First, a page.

2. Make sure that your CTA is clear and easy to see at first glance.
If it isn’t, then you will lose many prospects who won’t bother reading any further than this section of the email before deleting it from their inboxes (or worse yet – deleting it without even opening it!).
12. Test, test, test.
It's important that you're constantly testing with emails.
If you send out a campaign and it doesn't work, try something different the next time.
You might find that an email with a subject line that's too long will get fewer opens and replies than one with a short subject line.
Or maybe all of your leads are on mobile devices, so you need to make sure you're sending them links in an easy-to-click format (such as bitly).
No matter what you do, make sure it's something that fits into your larger overall strategy.
It's not enough to have a good sales funnel; once you have people interested in your product or service, it's time to set up a system where they can easily buy from you again and again over time.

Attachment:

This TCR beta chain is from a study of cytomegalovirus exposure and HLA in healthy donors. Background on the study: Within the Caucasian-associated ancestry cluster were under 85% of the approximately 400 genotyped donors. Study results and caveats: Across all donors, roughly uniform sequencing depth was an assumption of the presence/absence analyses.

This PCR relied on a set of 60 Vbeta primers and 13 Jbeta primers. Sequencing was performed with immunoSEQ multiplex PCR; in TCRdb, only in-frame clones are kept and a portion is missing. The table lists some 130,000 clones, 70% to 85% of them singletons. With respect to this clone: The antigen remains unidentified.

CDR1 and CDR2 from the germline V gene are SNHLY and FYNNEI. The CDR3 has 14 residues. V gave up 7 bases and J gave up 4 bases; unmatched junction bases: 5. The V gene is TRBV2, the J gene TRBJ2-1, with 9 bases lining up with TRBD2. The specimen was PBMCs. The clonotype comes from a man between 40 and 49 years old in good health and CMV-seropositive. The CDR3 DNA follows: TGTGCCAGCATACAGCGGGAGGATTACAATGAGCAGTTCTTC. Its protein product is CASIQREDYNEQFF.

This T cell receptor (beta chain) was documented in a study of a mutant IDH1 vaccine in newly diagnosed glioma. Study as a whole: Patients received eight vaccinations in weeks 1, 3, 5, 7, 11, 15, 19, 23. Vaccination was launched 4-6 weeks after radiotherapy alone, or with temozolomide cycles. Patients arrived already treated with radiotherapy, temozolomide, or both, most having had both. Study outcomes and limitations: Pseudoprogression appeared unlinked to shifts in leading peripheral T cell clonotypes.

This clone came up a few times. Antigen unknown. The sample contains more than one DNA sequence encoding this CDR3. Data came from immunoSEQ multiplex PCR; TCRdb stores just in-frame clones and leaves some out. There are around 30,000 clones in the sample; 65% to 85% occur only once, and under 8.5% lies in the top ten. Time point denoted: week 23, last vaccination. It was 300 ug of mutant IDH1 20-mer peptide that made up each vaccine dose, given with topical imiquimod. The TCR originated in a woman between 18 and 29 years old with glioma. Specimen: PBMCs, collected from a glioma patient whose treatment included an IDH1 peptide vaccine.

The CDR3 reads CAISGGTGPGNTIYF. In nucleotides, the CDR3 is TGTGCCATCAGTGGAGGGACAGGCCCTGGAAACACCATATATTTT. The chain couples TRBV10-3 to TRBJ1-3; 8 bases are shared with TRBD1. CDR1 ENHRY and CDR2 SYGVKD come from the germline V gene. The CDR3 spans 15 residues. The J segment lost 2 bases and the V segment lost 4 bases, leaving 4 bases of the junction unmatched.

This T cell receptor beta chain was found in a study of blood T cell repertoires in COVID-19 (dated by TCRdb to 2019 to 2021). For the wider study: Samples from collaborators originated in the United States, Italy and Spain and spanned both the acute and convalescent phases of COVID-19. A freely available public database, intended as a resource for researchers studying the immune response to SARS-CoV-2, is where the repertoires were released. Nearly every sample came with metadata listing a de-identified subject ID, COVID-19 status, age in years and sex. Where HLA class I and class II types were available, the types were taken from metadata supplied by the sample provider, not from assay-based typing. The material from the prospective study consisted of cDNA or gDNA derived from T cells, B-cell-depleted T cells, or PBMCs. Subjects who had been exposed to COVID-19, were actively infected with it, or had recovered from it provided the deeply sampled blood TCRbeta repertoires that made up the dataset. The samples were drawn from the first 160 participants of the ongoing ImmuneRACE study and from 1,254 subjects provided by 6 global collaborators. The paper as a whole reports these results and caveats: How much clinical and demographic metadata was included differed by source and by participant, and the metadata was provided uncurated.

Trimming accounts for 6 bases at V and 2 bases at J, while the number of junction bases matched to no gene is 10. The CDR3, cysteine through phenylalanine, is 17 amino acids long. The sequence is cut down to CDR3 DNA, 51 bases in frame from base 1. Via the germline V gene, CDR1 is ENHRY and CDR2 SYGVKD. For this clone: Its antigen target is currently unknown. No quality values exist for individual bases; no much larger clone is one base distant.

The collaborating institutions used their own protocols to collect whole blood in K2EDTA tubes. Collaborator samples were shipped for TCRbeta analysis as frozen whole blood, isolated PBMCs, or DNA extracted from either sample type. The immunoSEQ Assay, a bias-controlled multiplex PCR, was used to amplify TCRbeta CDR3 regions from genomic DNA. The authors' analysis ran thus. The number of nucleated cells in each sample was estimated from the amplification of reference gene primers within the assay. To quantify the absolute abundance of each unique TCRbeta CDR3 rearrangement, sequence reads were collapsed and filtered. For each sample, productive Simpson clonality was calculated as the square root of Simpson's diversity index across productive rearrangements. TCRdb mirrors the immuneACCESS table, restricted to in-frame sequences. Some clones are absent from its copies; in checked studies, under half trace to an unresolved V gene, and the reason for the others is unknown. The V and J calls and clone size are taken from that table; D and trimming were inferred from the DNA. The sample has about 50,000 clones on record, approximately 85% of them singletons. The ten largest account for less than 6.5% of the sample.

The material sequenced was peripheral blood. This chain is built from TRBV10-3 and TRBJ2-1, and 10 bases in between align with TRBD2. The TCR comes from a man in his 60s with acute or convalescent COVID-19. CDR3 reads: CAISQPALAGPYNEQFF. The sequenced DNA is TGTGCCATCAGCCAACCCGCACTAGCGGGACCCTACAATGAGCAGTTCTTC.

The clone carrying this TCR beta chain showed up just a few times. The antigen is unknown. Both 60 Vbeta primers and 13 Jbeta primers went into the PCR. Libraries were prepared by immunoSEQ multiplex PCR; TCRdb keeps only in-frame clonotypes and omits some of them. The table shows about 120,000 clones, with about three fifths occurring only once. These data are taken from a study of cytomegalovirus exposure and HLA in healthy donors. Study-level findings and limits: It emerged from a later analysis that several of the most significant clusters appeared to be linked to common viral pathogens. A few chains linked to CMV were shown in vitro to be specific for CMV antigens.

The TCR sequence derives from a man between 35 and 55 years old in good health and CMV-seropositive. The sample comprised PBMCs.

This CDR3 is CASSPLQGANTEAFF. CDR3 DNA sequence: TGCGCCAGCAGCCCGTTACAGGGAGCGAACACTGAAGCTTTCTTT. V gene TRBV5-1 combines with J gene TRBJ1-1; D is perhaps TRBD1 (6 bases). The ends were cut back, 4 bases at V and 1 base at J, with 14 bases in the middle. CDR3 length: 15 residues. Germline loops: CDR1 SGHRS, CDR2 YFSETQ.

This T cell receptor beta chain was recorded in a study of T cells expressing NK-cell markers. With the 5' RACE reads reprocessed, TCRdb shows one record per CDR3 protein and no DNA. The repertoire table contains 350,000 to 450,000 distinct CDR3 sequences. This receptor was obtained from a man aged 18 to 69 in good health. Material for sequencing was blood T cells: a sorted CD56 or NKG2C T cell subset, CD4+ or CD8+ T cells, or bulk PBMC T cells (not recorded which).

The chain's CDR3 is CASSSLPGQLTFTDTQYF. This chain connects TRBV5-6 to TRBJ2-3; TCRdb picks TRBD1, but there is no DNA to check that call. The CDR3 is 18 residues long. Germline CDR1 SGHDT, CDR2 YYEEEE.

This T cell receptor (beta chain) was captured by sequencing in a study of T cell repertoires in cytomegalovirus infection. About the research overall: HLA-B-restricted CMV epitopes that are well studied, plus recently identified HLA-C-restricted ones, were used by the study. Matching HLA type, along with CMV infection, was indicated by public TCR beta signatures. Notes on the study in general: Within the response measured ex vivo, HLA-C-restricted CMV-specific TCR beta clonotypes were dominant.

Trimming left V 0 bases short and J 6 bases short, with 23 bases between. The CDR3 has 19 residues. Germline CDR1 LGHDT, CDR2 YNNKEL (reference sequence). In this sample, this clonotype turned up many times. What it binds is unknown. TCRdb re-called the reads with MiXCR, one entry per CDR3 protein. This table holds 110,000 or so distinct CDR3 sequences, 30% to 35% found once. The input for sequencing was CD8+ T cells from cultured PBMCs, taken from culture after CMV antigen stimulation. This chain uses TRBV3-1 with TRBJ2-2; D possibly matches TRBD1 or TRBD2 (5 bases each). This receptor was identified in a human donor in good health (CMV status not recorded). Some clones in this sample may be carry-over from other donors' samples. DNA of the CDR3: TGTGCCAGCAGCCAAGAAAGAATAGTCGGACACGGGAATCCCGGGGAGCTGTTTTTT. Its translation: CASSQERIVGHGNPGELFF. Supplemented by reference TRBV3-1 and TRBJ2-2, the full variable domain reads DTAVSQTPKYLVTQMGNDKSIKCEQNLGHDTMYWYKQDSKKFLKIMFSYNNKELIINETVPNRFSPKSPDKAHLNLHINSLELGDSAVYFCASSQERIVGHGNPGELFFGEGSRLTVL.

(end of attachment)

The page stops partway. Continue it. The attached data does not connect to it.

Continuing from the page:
The best way to succeed with email marketing is to use it strategically.
That means that instead of just randomly sending out emails whenever you have something to promote, you should follow a plan that makes sure every message gets attention.
We hope these cold email copywriting tips will help you realize what you should focus on to improve your outreach results.
To make this process easier for you, we created TextCortex.
TextCortex is a use-case-based AI writing assistant that can save 80% of your time spent on writing emails.
On the other hand, it brings you back loads of money you typically lose by writing non-effective emails.
How does it work?
TextCortex use-case modules train their AI writers with 3 billion sentences to write on various topics, formats, and features.
This includes creating cold and follow-up emails, backlink and partnership email offers, or any kind of email you need.
And with TextCortex Chrome Extension you can easily create your cold emails without the need to leave your box.
And guess what?
You can test it out for FREE.
If you're ready to put your emails on fire, download the TextCortex extension and see how it skyrockets your email replies instantly. 🚀